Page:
By MARK STEVENSON, Associated Press
MEXICO CITY (AP) — Mexico will close its infamous Isla Marias prison, the last island penal colony in a hemisphere once dotted with remote island jails like the one depicted in the movie "Papillon."
President Andres Manuel Lopez Obrador said Monday that Mexico will relocate about two-thirds of the 659 remaining inmates and free about 200 others from the islands, 70 miles (110 kilometers) off the Pacific coast of Nayarit. The four islands — only one of which is inhabited — will be turned into a cultural and environmental education center.
The prison founded in 1905 on Maria Madre passed through periods of infamous brutality. When Panama closed its Isla Coiba penal colony in 2004, Isla Marias became the last one remaining in the Americas.
Lopez Obrador said the new Islas Marias cultural center will be named after Jose Revueltas, a novelist who was imprisoned there and wrote the novel "Walls of Water."
"It is the history of punishments, of torture, of repression for more than a century," Lopez Obrador said of the prison, which as recently as 2003 held 8,000 inmates.
Far from the bloody reputation of places like Devil's Island — the French Guiana penal colony shuttered in 1946 — toward the end the Islas Marias had harbored many lower-risk or well-behaved inmates for whom the "prison without walls" was viewed as step toward release or rehabilitation. Some prisoners were even allowed to live their families.
While the prison kept mass tourism at bay, the islands suffered severe environmental degradation from over a century of use as a penal colony, said Ramon Ojeda Mestre, who served as from 2000 to 2004 as head of the environmental recovery program for the islands.
"It protected the three uninhabited islands, but Maria Madre suffered a lot of environmental deterioration," said Ojeda Mestre.
Ojeda Mestre's battled to reforest the island with topical hardwoods, which had been largely cut down to build the penal colony and furnish it. He also battle to rid the uninhabited islands of invasive, non-native feral goats, dogs and cats.
"We lost a lot of boa constrictors, because they (inmates) would kill them to make belts out of their skins," he recalled. (That was one of the many cottage industries that sprang up: inmates also fermented fruit for home-made alcoholic beverages.)
Also at risk due to the penal colony was the yellow-headed "Tres Marias" parrot found nowhere else. "The inmates captured the parrots to sell them," he said. "Their relatives would smuggle them out clandestinely" when they came for visits and sell the birds on the mainland.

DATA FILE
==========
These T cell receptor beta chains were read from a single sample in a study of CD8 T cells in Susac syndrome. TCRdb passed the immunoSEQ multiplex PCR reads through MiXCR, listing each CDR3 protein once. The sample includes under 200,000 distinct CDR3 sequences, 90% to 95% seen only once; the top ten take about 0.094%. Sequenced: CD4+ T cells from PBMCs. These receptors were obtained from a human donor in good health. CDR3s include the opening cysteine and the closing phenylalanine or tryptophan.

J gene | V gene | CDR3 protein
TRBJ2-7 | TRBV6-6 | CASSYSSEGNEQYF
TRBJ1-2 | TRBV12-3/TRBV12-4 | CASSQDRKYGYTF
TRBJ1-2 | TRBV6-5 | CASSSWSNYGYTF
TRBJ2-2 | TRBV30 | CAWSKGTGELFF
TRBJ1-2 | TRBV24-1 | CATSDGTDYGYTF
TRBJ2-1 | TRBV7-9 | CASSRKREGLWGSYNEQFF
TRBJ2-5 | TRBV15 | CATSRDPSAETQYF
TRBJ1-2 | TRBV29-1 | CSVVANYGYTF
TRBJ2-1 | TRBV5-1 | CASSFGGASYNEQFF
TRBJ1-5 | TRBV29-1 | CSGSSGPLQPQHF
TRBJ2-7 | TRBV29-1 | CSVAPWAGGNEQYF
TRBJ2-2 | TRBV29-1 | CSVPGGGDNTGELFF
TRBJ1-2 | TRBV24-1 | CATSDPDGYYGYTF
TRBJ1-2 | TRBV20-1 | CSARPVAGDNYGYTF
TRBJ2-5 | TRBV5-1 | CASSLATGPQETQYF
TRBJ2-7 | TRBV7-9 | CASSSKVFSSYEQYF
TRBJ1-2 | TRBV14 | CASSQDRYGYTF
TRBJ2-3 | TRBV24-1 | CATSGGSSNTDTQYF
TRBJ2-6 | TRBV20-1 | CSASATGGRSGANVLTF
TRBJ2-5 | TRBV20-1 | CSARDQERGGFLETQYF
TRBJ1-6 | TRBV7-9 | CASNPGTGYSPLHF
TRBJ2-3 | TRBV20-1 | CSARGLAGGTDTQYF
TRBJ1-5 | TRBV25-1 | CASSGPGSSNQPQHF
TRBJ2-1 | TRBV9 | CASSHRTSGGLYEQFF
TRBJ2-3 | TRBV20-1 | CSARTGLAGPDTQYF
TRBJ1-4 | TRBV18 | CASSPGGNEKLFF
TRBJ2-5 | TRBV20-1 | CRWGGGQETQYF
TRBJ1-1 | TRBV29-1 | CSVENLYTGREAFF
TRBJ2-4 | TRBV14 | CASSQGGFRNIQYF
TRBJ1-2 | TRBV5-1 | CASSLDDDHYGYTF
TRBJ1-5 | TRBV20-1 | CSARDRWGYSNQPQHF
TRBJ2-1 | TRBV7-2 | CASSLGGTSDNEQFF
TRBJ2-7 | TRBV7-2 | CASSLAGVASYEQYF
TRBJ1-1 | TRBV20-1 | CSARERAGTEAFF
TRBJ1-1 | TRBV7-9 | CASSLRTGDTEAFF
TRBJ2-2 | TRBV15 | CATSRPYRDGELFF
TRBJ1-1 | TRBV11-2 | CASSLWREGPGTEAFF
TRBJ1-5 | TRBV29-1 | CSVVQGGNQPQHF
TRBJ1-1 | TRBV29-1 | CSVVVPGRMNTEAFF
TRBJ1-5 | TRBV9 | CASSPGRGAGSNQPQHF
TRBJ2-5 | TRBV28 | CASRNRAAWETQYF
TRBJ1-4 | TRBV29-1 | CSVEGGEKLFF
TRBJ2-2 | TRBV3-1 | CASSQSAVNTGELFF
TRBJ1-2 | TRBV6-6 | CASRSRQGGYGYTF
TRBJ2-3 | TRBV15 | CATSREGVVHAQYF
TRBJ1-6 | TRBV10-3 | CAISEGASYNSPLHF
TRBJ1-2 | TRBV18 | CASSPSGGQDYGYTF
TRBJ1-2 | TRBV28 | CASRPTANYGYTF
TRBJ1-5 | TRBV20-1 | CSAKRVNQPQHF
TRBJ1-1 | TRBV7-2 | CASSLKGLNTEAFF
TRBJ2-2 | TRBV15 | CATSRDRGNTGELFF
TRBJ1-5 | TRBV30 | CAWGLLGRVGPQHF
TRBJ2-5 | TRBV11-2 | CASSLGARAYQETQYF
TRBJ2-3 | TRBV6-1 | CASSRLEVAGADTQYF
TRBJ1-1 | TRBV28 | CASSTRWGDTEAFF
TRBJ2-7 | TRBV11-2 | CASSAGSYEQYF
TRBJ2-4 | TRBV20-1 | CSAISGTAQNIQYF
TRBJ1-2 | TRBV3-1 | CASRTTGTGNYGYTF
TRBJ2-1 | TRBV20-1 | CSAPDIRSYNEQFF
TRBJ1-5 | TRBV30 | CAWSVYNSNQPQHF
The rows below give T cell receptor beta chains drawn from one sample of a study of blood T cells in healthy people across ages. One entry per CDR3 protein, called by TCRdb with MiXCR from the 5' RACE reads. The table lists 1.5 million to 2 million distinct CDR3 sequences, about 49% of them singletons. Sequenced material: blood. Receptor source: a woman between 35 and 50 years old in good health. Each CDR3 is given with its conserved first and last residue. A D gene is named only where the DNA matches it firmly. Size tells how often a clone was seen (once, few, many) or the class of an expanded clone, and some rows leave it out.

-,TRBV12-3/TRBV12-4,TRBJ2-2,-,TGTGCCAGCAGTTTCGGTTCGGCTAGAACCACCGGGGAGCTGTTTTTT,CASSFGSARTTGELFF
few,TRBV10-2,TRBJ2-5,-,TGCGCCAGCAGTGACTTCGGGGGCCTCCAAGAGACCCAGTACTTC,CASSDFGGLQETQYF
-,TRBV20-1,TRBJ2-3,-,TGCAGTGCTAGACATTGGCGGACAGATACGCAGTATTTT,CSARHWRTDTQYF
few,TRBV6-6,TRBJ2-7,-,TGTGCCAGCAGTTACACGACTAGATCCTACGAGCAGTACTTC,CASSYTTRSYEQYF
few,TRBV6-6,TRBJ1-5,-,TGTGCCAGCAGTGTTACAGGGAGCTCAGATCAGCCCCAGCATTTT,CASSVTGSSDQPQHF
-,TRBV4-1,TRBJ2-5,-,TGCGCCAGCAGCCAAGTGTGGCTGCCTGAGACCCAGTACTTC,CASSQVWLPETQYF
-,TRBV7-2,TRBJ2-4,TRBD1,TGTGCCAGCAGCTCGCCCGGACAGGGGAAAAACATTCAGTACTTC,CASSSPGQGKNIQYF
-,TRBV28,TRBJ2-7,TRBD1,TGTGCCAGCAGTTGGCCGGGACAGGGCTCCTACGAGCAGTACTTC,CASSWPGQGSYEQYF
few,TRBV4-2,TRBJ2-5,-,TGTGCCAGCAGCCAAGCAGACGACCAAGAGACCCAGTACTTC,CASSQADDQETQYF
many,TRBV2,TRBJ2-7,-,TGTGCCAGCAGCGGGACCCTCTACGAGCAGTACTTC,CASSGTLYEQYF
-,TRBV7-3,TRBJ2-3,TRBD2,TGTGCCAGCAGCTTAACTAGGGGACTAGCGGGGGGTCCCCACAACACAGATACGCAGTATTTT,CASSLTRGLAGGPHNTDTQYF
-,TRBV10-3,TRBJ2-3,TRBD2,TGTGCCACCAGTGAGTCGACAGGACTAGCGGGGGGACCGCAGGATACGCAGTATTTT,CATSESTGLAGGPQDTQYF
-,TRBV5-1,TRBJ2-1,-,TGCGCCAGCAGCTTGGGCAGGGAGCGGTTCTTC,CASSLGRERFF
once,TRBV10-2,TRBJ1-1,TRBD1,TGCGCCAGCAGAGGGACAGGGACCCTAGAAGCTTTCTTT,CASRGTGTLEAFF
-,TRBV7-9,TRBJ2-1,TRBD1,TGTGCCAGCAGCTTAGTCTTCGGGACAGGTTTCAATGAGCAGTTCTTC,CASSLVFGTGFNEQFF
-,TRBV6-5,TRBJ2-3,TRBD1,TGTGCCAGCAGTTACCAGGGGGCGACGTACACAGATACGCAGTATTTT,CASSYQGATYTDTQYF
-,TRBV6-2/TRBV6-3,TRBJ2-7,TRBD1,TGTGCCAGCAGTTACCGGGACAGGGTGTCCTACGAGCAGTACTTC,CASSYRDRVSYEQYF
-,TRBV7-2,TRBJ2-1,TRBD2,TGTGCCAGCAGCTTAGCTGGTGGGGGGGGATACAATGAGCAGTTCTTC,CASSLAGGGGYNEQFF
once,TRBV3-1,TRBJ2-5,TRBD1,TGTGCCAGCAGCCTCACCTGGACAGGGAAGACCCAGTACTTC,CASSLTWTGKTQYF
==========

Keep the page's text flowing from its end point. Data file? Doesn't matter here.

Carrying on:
Ojeda Mestre's battle was part of an early effort to turn the penal colony into a nature reserve, but that plan fell victim in 2005 to what later became known as Mexico's War on Drugs; the government argued it needed more, not less, prison space.
In the end, the 12-hour boat rides that relatives had to endure in order to visit inmates was "cruel," Ojeda Mestre said, calling the decision to close the prison "an extraordinary piece of news that should be celebrated throughout the Americas."
Indeed, the hemisphere began turning its back on the isolated prisons decades ago.
Chile closed its Santa Maria prison island in the late 1980s, Costa Rica's Isla San Lucas penal colony closed in 1991 and Brazil's Isla Grande in 1994. Peru dramatically ended its El Fronton island prison in 1986: Gunboats blew up most of the buildings to put down a riot, killing more than 100 inmates.
Island penal colonies were used around the world starting in the 1700s as remote, escape-proof places to "rehabilitate" inmates through hard labor. Most also tried to be self-supporting and to help settle remote territories.
Mexico's federal prisons are nowhere near capacity, making closure of the island prison more palatable. The government said it costs about $150 a day to house each inmate at Isla Marias, far higher than other jails. The islands are also routinely battered by hurricanes, the last of which caused about $150 million in damage to the prison facilities.
The last other such prison in the Americas, Panama's Coiba Island penal colony, was closed in 2005 and turned into to a nature reserve. The jungle is slowly swallowing the buildings, providing a glimpse of what will happen at the Islas Marias.
"The remaining structure is slowly being reclaimed by jungle and the marine air. Its crumbling buildings and simply marked graves serve as the only memorial to Coiba's dark history," the park says on its web site.

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